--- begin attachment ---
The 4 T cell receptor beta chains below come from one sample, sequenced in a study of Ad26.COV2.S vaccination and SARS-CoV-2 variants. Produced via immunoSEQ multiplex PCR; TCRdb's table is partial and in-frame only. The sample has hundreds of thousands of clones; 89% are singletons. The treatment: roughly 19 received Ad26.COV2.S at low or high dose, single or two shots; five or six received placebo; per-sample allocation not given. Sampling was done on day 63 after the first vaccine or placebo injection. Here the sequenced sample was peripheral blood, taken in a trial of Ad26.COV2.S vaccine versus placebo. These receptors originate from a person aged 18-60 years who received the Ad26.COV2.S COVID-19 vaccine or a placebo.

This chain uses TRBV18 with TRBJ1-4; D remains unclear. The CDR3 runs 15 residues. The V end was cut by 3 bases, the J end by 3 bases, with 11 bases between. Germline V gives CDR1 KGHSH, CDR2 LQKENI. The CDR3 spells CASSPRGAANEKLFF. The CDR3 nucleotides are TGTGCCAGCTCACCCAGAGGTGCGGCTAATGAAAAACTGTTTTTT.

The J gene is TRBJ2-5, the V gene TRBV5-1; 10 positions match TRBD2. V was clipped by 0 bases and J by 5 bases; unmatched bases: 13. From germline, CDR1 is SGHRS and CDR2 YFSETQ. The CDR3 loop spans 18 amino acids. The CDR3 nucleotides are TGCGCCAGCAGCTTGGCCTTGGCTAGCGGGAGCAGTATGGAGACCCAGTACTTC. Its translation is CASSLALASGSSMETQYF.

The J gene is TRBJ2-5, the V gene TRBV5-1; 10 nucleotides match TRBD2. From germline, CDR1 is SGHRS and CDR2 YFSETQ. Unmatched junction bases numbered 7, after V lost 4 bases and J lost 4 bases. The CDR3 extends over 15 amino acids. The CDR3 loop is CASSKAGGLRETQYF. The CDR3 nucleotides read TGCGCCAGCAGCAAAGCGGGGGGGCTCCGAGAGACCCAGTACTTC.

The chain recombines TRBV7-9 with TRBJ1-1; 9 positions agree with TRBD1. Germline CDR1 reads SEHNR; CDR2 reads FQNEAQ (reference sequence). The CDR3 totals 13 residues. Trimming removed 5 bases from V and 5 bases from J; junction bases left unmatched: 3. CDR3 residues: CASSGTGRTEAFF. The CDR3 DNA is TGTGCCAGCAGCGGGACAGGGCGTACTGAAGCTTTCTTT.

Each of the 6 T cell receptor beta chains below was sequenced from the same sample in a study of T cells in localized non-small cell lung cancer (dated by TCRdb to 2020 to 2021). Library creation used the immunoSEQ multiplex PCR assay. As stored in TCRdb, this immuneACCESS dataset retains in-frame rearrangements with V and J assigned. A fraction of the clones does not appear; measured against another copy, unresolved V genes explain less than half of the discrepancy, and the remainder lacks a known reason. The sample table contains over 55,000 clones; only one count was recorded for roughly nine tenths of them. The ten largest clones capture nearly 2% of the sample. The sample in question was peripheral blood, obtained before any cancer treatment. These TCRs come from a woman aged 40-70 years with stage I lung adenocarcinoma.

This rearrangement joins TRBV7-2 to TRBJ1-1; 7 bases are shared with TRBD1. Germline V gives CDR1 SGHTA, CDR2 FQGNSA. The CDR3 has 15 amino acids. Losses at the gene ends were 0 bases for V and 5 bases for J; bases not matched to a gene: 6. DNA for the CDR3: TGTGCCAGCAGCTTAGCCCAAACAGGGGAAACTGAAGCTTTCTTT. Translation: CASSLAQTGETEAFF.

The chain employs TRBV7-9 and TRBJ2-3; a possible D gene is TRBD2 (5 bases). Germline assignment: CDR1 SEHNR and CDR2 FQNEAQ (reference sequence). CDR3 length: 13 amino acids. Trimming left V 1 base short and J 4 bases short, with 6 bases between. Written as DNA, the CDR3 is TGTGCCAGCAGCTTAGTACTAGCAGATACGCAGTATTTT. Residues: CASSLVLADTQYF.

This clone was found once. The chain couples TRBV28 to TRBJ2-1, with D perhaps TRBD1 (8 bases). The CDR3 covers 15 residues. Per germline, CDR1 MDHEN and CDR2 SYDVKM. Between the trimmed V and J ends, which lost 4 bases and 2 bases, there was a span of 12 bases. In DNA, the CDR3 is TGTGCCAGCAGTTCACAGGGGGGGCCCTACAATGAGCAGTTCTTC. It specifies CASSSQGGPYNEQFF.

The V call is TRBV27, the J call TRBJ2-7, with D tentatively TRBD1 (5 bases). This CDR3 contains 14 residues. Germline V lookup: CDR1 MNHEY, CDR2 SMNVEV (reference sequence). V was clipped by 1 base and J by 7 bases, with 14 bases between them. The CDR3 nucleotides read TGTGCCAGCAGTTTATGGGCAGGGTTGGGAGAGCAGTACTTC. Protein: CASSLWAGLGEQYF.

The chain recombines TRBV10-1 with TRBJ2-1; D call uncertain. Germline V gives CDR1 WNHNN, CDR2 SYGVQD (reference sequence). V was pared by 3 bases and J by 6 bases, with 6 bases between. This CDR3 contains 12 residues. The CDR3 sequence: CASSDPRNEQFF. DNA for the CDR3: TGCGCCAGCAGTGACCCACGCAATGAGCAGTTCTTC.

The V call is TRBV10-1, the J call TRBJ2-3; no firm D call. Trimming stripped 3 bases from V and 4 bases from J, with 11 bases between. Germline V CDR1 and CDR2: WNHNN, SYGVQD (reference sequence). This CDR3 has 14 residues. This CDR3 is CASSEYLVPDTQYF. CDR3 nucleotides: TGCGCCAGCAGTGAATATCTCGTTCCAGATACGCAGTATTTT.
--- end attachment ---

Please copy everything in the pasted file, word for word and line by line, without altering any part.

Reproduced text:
The 4 T cell receptor beta chains below come from one sample, sequenced in a study of Ad26.COV2.S vaccination and SARS-CoV-2 variants. Produced via immunoSEQ multiplex PCR; TCRdb's table is partial and in-frame only. The sample has hundreds of thousands of clones; 89% are singletons. The treatment: roughly 19 received Ad26.COV2.S at low or high dose, single or two shots; five or six received placebo; per-sample allocation not given. Sampling was done on day 63 after the first vaccine or placebo injection. Here the sequenced sample was peripheral blood, taken in a trial of Ad26.COV2.S vaccine versus placebo. These receptors originate from a person aged 18-60 years who received the Ad26.COV2.S COVID-19 vaccine or a placebo.

This chain uses TRBV18 with TRBJ1-4; D remains unclear. The CDR3 runs 15 residues. The V end was cut by 3 bases, the J end by 3 bases, with 11 bases between. Germline V gives CDR1 KGHSH, CDR2 LQKENI. The CDR3 spells CASSPRGAANEKLFF. The CDR3 nucleotides are TGTGCCAGCTCACCCAGAGGTGCGGCTAATGAAAAACTGTTTTTT.

The J gene is TRBJ2-5, the V gene TRBV5-1; 10 positions match TRBD2. V was clipped by 0 bases and J by 5 bases; unmatched bases: 13. From germline, CDR1 is SGHRS and CDR2 YFSETQ. The CDR3 loop spans 18 amino acids. The CDR3 nucleotides are TGCGCCAGCAGCTTGGCCTTGGCTAGCGGGAGCAGTATGGAGACCCAGTACTTC. Its translation is CASSLALASGSSMETQYF.

The J gene is TRBJ2-5, the V gene TRBV5-1; 10 nucleotides match TRBD2. From germline, CDR1 is SGHRS and CDR2 YFSETQ. Unmatched junction bases numbered 7, after V lost 4 bases and J lost 4 bases. The CDR3 extends over 15 amino acids. The CDR3 loop is CASSKAGGLRETQYF. The CDR3 nucleotides read TGCGCCAGCAGCAAAGCGGGGGGGCTCCGAGAGACCCAGTACTTC.

The chain recombines TRBV7-9 with TRBJ1-1; 9 positions agree with TRBD1. Germline CDR1 reads SEHNR; CDR2 reads FQNEAQ (reference sequence). The CDR3 totals 13 residues. Trimming removed 5 bases from V and 5 bases from J; junction bases left unmatched: 3. CDR3 residues: CASSGTGRTEAFF. The CDR3 DNA is TGTGCCAGCAGCGGGACAGGGCGTACTGAAGCTTTCTTT.

Each of the 6 T cell receptor beta chains below was sequenced from the same sample in a study of T cells in localized non-small cell lung cancer (dated by TCRdb to 2020 to 2021). Library creation used the immunoSEQ multiplex PCR assay. As stored in TCRdb, this immuneACCESS dataset retains in-frame rearrangements with V and J assigned. A fraction of the clones does not appear; measured against another copy, unresolved V genes explain less than half of the discrepancy, and the remainder lacks a known reason. The sample table contains over 55,000 clones; only one count was recorded for roughly nine tenths of them. The ten largest clones capture nearly 2% of the sample. The sample in question was peripheral blood, obtained before any cancer treatment. These TCRs come from a woman aged 40-70 years with stage I lung adenocarcinoma.

This rearrangement joins TRBV7-2 to TRBJ1-1; 7 bases are shared with TRBD1. Germline V gives CDR1 SGHTA, CDR2 FQGNSA. The CDR3 has 15 amino acids. Losses at the gene ends were 0 bases for V and 5 bases for J; bases not matched to a gene: 6. DNA for the CDR3: TGTGCCAGCAGCTTAGCCCAAACAGGGGAAACTGAAGCTTTCTTT. Translation: CASSLAQTGETEAFF.

The chain employs TRBV7-9 and TRBJ2-3; a possible D gene is TRBD2 (5 bases). Germline assignment: CDR1 SEHNR and CDR2 FQNEAQ (reference sequence). CDR3 length: 13 amino acids. Trimming left V 1 base short and J 4 bases short, with 6 bases between. Written as DNA, the CDR3 is TGTGCCAGCAGCTTAGTACTAGCAGATACGCAGTATTTT. Residues: CASSLVLADTQYF.

This clone was found once. The chain couples TRBV28 to TRBJ2-1, with D perhaps TRBD1 (8 bases). The CDR3 covers 15 residues. Per germline, CDR1 MDHEN and CDR2 SYDVKM. Between the trimmed V and J ends, which lost 4 bases and 2 bases, there was a span of 12 bases. In DNA, the CDR3 is TGTGCCAGCAGTTCACAGGGGGGGCCCTACAATGAGCAGTTCTTC. It specifies CASSSQGGPYNEQFF.

The V call is TRBV27, the J call TRBJ2-7, with D tentatively TRBD1 (5 bases). This CDR3 contains 14 residues. Germline V lookup: CDR1 MNHEY, CDR2 SMNVEV (reference sequence). V was clipped by 1 base and J by 7 bases, with 14 bases between them. The CDR3 nucleotides read TGTGCCAGCAGTTTATGGGCAGGGTTGGGAGAGCAGTACTTC. Protein: CASSLWAGLGEQYF.

The chain recombines TRBV10-1 with TRBJ2-1; D call uncertain. Germline V gives CDR1 WNHNN, CDR2 SYGVQD (reference sequence). V was pared by 3 bases and J by 6 bases, with 6 bases between. This CDR3 contains 12 residues. The CDR3 sequence: CASSDPRNEQFF. DNA for the CDR3: TGCGCCAGCAGTGACCCACGCAATGAGCAGTTCTTC.

The V call is TRBV10-1, the J call TRBJ2-3; no firm D call. Trimming stripped 3 bases from V and 4 bases from J, with 11 bases between. Germline V CDR1 and CDR2: WNHNN, SYGVQD (reference sequence). This CDR3 has 14 residues. This CDR3 is CASSEYLVPDTQYF. CDR3 nucleotides: TGCGCCAGCAGTGAATATCTCGTTCCAGATACGCAGTATTTT.